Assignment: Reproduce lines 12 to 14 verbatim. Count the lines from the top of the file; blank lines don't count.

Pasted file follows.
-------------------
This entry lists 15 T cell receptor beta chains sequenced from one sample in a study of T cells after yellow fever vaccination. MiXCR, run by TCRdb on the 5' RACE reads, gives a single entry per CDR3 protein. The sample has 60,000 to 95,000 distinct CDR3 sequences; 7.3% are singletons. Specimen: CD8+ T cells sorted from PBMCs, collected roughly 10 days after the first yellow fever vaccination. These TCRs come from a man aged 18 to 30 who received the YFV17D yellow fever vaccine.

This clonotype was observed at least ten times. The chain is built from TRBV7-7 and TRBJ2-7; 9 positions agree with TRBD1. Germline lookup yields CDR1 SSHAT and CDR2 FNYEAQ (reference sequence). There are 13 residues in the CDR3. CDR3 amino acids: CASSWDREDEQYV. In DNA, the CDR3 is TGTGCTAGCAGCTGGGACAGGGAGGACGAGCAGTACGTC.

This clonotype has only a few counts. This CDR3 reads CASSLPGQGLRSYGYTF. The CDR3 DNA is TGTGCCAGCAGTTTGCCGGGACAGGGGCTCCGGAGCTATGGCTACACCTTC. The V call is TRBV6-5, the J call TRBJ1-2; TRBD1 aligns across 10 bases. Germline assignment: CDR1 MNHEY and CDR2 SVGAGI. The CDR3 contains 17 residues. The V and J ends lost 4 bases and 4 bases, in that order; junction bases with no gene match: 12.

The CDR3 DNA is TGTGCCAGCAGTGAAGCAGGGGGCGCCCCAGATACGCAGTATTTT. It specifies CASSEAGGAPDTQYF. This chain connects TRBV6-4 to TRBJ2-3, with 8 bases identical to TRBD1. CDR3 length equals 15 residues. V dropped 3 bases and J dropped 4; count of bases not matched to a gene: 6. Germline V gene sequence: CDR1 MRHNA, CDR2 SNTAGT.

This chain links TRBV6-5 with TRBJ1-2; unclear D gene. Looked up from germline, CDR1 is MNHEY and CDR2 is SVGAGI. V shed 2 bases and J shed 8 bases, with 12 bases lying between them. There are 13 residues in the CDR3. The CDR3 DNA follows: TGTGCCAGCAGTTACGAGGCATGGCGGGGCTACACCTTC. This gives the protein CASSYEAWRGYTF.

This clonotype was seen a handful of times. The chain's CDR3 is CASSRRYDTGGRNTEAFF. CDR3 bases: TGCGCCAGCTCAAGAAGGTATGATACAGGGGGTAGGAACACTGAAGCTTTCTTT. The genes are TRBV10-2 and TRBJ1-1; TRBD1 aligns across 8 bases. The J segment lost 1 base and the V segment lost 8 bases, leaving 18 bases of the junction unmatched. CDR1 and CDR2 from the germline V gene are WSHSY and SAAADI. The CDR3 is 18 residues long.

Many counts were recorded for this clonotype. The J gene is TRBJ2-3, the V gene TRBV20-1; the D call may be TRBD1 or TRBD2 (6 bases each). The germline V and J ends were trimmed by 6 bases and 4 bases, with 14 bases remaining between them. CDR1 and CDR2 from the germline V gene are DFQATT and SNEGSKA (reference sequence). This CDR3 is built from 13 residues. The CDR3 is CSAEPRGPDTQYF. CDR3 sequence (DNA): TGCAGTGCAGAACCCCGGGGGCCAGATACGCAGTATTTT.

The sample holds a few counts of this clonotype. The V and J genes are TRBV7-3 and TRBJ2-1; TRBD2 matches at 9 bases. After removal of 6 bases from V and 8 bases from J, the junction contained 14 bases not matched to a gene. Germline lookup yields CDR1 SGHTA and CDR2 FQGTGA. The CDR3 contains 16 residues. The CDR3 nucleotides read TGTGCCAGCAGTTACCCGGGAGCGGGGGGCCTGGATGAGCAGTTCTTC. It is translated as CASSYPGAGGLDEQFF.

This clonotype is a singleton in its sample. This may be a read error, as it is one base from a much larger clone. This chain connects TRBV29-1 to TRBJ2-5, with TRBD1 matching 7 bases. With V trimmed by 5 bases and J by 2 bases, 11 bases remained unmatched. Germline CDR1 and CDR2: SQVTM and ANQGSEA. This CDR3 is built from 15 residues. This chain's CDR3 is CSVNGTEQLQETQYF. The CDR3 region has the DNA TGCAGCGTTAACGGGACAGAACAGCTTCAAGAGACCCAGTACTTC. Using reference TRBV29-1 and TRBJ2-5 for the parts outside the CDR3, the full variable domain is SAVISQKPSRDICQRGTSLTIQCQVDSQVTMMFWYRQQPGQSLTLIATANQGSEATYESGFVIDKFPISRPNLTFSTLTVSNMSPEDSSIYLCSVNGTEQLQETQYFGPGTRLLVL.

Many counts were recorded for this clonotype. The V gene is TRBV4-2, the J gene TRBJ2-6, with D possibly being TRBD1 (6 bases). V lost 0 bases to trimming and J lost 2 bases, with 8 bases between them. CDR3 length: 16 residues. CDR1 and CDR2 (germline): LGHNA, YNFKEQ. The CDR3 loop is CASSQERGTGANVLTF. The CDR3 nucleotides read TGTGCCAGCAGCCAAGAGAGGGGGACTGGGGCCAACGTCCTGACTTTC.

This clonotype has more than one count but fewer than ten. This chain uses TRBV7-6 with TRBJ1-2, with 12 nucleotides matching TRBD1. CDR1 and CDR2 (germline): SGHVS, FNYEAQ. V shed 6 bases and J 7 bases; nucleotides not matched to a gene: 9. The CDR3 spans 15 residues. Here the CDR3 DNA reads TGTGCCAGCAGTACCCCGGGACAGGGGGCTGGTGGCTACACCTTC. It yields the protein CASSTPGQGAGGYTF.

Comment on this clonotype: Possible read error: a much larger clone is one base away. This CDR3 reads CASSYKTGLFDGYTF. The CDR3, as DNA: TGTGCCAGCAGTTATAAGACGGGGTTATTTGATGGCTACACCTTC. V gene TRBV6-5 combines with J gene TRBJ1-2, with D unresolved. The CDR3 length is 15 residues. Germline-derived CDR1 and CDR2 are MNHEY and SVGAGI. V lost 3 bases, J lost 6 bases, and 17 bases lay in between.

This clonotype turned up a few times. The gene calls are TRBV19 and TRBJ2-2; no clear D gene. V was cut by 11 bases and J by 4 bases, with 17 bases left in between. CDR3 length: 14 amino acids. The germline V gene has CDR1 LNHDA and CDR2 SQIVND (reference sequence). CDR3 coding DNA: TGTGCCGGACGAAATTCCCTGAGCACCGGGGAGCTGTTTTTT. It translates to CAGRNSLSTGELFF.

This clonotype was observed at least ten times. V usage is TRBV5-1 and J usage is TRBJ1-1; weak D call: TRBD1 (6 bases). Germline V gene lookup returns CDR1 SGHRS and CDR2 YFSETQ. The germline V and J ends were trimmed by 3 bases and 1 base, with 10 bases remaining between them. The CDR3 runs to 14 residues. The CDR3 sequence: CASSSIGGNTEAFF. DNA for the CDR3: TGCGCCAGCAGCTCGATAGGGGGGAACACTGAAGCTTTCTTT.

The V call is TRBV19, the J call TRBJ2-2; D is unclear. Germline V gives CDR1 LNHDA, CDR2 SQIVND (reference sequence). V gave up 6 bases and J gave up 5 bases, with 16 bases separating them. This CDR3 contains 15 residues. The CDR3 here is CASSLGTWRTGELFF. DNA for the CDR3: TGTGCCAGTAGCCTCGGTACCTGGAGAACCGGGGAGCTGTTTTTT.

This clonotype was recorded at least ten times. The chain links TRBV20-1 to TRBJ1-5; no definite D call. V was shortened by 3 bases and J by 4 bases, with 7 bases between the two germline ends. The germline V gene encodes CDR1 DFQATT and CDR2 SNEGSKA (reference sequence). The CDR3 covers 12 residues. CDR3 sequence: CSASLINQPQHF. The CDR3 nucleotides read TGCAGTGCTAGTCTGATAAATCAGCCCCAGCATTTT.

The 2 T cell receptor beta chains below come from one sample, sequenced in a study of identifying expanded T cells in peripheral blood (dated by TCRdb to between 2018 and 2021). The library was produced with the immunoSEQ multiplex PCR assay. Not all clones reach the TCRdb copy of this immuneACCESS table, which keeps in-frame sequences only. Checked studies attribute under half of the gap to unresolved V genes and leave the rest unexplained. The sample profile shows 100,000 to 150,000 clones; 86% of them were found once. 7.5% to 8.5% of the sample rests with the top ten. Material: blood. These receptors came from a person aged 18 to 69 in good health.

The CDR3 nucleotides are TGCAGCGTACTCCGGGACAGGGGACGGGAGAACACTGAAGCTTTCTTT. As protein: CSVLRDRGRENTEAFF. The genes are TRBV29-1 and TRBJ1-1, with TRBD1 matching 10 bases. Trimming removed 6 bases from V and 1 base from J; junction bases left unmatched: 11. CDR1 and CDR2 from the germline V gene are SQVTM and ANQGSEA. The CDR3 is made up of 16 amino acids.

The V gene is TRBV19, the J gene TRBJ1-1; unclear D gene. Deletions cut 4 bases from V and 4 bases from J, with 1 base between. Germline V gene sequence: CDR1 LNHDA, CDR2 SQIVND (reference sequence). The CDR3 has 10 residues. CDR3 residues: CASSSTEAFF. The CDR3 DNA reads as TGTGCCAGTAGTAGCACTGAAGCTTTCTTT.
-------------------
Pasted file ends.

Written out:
Comment on this clonotype: Possible read error: a much larger clone is one base away. This CDR3 reads CASSYKTGLFDGYTF. The CDR3, as DNA: TGTGCCAGCAGTTATAAGACGGGGTTATTTGATGGCTACACCTTC. V gene TRBV6-5 combines with J gene TRBJ1-2, with D unresolved. The CDR3 length is 15 residues. Germline-derived CDR1 and CDR2 are MNHEY and SVGAGI. V lost 3 bases, J lost 6 bases, and 17 bases lay in between.

This clonotype turned up a few times. The gene calls are TRBV19 and TRBJ2-2; no clear D gene. V was cut by 11 bases and J by 4 bases, with 17 bases left in between. CDR3 length: 14 amino acids. The germline V gene has CDR1 LNHDA and CDR2 SQIVND (reference sequence). CDR3 coding DNA: TGTGCCGGACGAAATTCCCTGAGCACCGGGGAGCTGTTTTTT. It translates to CAGRNSLSTGELFF.

This clonotype was observed at least ten times. V usage is TRBV5-1 and J usage is TRBJ1-1; weak D call: TRBD1 (6 bases). Germline V gene lookup returns CDR1 SGHRS and CDR2 YFSETQ. The germline V and J ends were trimmed by 3 bases and 1 base, with 10 bases remaining between them. The CDR3 runs to 14 residues. The CDR3 sequence: CASSSIGGNTEAFF. DNA for the CDR3: TGCGCCAGCAGCTCGATAGGGGGGAACACTGAAGCTTTCTTT.